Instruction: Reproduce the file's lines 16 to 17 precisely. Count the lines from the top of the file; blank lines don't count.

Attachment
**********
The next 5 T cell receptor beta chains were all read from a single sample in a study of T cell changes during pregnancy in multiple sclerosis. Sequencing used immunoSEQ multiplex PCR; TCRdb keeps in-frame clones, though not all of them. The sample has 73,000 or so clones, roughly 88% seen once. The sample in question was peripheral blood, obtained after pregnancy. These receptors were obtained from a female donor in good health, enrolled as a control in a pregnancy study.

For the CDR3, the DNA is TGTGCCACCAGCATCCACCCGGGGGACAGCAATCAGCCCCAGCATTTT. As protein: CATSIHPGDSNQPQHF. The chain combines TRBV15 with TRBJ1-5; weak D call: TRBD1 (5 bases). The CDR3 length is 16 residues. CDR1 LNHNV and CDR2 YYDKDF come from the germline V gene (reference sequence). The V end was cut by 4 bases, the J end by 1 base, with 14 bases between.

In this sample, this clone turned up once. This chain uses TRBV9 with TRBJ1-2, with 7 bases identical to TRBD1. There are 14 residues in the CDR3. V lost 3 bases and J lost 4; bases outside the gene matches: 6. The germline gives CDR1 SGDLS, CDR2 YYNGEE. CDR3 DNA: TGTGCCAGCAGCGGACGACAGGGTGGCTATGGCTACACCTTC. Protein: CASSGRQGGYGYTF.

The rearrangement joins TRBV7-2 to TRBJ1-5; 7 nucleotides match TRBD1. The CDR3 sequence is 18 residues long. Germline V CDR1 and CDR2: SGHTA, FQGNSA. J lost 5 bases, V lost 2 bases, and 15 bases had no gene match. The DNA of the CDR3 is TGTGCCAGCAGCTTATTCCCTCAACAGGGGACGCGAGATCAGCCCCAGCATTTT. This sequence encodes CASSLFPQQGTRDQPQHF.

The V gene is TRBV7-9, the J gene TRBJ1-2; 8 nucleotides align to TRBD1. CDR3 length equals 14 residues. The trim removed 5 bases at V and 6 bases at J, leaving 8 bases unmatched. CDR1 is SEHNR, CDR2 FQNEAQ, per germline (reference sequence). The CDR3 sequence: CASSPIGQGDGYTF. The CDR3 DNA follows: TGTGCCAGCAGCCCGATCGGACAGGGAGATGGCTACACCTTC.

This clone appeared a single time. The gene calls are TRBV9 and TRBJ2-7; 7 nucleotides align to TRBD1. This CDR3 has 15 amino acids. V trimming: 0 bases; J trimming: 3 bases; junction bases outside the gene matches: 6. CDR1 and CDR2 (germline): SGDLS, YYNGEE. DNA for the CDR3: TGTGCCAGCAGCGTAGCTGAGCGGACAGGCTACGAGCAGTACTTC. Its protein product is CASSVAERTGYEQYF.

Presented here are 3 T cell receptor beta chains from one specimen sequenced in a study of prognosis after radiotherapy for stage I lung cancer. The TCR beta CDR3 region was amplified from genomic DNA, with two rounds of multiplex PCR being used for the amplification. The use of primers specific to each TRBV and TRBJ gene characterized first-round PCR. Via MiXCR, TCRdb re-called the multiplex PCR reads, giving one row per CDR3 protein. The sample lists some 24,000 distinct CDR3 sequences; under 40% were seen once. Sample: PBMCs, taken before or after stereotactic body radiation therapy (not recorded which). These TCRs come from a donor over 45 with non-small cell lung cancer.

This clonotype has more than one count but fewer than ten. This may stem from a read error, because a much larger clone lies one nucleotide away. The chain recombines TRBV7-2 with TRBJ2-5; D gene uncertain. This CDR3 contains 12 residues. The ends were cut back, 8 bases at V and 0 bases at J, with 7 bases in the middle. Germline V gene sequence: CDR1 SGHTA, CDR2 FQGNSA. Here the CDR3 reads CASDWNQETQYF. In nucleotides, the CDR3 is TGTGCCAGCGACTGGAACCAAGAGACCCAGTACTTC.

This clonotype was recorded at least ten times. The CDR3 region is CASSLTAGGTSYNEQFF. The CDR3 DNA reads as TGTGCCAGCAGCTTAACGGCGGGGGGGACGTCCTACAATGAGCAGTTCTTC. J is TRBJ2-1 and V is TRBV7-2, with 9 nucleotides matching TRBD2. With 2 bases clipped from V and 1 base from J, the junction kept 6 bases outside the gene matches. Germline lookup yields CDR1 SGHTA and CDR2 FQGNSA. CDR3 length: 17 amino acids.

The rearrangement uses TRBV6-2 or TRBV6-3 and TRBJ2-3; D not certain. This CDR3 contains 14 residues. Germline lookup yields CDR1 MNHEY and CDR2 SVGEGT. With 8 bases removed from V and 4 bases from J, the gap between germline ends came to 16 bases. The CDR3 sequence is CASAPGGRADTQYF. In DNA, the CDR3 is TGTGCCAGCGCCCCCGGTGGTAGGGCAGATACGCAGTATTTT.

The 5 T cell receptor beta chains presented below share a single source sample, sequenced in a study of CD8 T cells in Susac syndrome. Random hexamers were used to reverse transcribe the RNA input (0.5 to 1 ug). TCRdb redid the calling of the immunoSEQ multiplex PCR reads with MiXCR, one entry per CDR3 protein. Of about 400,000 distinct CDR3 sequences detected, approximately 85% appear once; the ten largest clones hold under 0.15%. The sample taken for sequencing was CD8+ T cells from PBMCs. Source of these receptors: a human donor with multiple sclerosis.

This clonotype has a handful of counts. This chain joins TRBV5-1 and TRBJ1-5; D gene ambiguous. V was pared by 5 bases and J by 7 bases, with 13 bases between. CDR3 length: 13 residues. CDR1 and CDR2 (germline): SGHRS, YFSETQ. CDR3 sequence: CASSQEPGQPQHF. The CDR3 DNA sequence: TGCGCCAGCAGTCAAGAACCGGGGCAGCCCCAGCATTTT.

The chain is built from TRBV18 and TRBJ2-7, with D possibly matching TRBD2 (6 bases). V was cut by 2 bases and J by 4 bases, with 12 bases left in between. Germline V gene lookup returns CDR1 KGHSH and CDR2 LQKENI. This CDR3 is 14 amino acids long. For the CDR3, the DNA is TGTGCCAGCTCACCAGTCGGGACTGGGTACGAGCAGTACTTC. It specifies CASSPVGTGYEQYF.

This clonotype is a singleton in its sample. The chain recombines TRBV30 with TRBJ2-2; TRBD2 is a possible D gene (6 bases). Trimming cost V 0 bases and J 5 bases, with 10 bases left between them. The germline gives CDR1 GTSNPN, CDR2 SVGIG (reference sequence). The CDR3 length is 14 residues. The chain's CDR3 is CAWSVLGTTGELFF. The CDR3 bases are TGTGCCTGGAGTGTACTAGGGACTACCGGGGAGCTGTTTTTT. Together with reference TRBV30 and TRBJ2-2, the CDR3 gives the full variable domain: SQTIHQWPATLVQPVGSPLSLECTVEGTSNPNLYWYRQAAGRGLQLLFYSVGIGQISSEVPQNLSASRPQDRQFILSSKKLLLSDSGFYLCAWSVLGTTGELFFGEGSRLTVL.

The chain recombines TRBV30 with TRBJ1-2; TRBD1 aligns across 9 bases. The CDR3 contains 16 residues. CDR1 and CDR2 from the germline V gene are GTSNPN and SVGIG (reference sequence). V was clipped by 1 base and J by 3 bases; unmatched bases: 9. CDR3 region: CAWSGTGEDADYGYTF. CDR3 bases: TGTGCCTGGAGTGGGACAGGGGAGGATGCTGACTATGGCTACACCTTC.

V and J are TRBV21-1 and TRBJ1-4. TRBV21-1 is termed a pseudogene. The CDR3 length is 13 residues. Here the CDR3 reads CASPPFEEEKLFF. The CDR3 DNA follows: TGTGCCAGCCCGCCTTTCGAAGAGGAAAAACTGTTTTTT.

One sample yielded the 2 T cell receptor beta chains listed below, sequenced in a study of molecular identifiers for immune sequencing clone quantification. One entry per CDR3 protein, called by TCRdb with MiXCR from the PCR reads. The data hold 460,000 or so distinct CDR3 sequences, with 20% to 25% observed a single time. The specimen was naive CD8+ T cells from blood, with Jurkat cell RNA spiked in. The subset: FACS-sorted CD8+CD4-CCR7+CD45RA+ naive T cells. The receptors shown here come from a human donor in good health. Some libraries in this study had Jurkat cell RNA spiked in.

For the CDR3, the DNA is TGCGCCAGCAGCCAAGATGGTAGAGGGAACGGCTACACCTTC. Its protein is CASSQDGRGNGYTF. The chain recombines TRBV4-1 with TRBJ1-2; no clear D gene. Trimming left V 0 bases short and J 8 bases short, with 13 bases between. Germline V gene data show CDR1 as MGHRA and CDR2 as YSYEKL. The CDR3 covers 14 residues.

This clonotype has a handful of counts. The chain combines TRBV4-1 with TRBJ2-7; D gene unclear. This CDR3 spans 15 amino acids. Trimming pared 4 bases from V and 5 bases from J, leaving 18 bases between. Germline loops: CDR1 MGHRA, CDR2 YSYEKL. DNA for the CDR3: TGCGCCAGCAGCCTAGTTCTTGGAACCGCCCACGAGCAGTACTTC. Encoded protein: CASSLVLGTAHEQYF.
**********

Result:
V and J are TRBV21-1 and TRBJ1-4. TRBV21-1 is termed a pseudogene. The CDR3 length is 13 residues. Here the CDR3 reads CASPPFEEEKLFF. The CDR3 DNA follows: TGTGCCAGCCCGCCTTTCGAAGAGGAAAAACTGTTTTTT.

One sample yielded the 2 T cell receptor beta chains listed below, sequenced in a study of molecular identifiers for immune sequencing clone quantification. One entry per CDR3 protein, called by TCRdb with MiXCR from the PCR reads. The data hold 460,000 or so distinct CDR3 sequences, with 20% to 25% observed a single time. The specimen was naive CD8+ T cells from blood, with Jurkat cell RNA spiked in. The subset: FACS-sorted CD8+CD4-CCR7+CD45RA+ naive T cells. The receptors shown here come from a human donor in good health. Some libraries in this study had Jurkat cell RNA spiked in.